Evaluation of Earthquake Potential Associated With the Injection of Wastewater Disposal Wells in Shale-Gas Resvoirs, Oklahoma, USA
Unconventional shale gas is a rapidly growing energy source in the Unites States. High producing states such as Oklahoma are facing earthquakes that are increasing at an unprecedented rate in quantity and magnitude. The space-time distribution of the increased seismicity, as well as numerous published studies indicate that the increase is due to anthropogenic origin. However, the traditional belief that induced seismicity is due to the fracking process has been reexamined. Studies now indicate that the increased seismicity is principally driven by injection of wastewater coproduced with oil and gas from tight formations. It is suggested that as fluid is injected into these wastewater wells the pore fluid pressure increases and propagates further away from the wells, thus disturbing a larger volume and increasing the probability that the fluid pressure will encounter a fault and induce an earthquake of high magnitude. This study utilizes data from Oklahoma Geological Survey's seismic monitoring system to test these claims by examining the geospatial relationships between saltwater disposal wells, earthquakes, and faults; as well as magnitude and frequency of earthquakes over the past 35 years in Oklahoma. The results of this work support recent studies that wastewater injection is the primary cause of the large change in seismicity observed in Oklahoma. Quantifying the frequency, magnitude, and geospatial relationships of earthquakes provides a deeper understanding of the physical processes and conditions that link perturbations to the earth system to its response in seismic events. Earthquakes increasing in quantity and magnitude create difficult challenges that will require new research into the physics of induced earthquakes and their mitigation. Investigation and mitigation of earthquake hazards from future-induced events will require a collaboration between industry, scientists, and regulators.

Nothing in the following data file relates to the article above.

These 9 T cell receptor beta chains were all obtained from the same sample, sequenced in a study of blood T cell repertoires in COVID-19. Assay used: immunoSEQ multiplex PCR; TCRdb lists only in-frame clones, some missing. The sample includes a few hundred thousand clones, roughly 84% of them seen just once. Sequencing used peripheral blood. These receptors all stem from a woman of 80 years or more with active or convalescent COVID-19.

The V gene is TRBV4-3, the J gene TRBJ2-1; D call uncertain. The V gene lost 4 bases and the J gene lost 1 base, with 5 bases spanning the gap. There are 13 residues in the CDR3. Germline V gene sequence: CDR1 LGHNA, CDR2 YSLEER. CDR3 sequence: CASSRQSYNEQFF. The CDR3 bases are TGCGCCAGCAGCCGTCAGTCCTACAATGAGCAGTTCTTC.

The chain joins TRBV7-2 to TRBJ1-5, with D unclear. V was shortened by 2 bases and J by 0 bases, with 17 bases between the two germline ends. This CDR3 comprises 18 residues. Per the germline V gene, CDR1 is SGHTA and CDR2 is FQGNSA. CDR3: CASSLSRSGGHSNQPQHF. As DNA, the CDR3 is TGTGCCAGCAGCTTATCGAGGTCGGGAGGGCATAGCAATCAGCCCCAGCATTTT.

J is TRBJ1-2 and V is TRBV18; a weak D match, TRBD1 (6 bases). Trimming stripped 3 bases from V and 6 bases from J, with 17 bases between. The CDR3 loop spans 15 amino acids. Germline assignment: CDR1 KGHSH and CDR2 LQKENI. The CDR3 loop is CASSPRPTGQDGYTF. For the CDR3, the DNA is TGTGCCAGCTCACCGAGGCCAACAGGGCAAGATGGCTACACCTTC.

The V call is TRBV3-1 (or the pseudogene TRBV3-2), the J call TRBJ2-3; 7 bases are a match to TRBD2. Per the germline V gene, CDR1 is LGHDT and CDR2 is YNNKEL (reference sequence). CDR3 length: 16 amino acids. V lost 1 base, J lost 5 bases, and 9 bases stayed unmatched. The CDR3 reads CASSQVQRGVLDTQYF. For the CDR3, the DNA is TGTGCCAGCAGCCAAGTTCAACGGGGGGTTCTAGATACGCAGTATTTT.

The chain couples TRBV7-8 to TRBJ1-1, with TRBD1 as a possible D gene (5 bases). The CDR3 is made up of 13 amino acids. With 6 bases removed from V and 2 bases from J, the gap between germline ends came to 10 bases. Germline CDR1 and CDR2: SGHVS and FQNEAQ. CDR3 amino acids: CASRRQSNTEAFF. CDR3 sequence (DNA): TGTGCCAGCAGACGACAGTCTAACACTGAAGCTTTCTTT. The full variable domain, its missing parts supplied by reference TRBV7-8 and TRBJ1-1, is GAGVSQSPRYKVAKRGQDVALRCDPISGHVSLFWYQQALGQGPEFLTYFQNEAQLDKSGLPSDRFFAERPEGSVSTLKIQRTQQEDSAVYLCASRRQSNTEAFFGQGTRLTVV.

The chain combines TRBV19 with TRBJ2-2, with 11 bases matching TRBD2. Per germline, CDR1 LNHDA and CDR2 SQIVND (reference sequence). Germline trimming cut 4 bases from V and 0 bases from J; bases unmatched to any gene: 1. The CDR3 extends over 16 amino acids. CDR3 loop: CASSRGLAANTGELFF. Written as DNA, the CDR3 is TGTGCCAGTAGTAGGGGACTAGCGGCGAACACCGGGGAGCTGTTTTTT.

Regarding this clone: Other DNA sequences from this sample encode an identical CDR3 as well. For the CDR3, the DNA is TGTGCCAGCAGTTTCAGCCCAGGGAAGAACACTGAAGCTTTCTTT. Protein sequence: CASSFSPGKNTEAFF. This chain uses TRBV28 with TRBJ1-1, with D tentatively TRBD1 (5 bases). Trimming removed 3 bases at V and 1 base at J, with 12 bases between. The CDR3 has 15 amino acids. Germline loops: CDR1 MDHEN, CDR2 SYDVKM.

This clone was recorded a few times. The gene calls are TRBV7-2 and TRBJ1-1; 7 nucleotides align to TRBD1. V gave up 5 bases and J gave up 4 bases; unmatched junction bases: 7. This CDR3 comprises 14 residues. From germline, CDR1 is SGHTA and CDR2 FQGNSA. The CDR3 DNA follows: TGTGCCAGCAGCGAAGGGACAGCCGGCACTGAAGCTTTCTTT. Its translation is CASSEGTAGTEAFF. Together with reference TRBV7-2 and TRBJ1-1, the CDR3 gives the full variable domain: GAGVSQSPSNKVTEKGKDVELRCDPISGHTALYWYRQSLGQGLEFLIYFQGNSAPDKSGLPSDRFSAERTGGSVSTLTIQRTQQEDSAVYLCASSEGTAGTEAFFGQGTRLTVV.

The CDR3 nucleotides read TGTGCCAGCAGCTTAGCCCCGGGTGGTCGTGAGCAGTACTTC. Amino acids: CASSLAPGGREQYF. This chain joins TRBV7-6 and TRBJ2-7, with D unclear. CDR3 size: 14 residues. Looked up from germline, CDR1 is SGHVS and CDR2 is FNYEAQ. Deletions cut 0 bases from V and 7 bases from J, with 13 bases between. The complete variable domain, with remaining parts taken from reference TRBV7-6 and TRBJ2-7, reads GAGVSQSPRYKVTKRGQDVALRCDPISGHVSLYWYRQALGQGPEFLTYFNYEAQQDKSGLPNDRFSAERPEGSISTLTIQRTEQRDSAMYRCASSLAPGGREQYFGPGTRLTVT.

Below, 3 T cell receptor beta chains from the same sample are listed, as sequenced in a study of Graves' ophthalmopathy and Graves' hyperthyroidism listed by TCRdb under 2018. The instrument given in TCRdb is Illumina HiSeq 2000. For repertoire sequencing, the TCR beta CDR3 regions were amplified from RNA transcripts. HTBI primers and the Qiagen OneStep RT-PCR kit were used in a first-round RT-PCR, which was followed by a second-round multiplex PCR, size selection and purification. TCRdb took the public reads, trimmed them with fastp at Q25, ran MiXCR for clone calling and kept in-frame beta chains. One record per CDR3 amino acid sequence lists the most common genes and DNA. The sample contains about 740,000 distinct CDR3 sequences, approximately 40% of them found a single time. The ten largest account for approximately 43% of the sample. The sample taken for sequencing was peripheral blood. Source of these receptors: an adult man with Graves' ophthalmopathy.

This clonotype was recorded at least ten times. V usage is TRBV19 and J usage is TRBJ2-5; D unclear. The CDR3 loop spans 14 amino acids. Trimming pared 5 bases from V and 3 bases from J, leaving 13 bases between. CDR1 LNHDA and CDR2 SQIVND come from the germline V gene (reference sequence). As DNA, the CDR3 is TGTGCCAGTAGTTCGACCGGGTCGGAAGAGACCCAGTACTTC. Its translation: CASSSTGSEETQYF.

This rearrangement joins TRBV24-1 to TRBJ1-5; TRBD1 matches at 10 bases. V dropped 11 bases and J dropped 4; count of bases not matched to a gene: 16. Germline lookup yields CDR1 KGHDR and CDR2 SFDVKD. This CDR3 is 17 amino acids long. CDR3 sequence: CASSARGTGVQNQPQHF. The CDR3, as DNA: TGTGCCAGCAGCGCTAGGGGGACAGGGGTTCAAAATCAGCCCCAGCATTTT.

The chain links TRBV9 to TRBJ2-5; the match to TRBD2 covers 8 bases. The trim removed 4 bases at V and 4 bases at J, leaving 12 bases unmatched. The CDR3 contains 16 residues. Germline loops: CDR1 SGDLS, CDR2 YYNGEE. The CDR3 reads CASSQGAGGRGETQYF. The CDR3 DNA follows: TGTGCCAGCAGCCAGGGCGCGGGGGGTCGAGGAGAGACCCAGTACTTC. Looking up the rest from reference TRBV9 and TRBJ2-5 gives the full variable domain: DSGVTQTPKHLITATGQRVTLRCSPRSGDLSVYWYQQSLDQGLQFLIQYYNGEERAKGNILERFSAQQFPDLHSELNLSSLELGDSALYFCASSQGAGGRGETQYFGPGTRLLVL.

AAPG Datapages/Search and Discovery Article #90291 ©2017 AAPG Annual Convention and Exhibition, Houston, Texas, April 2-5, 2017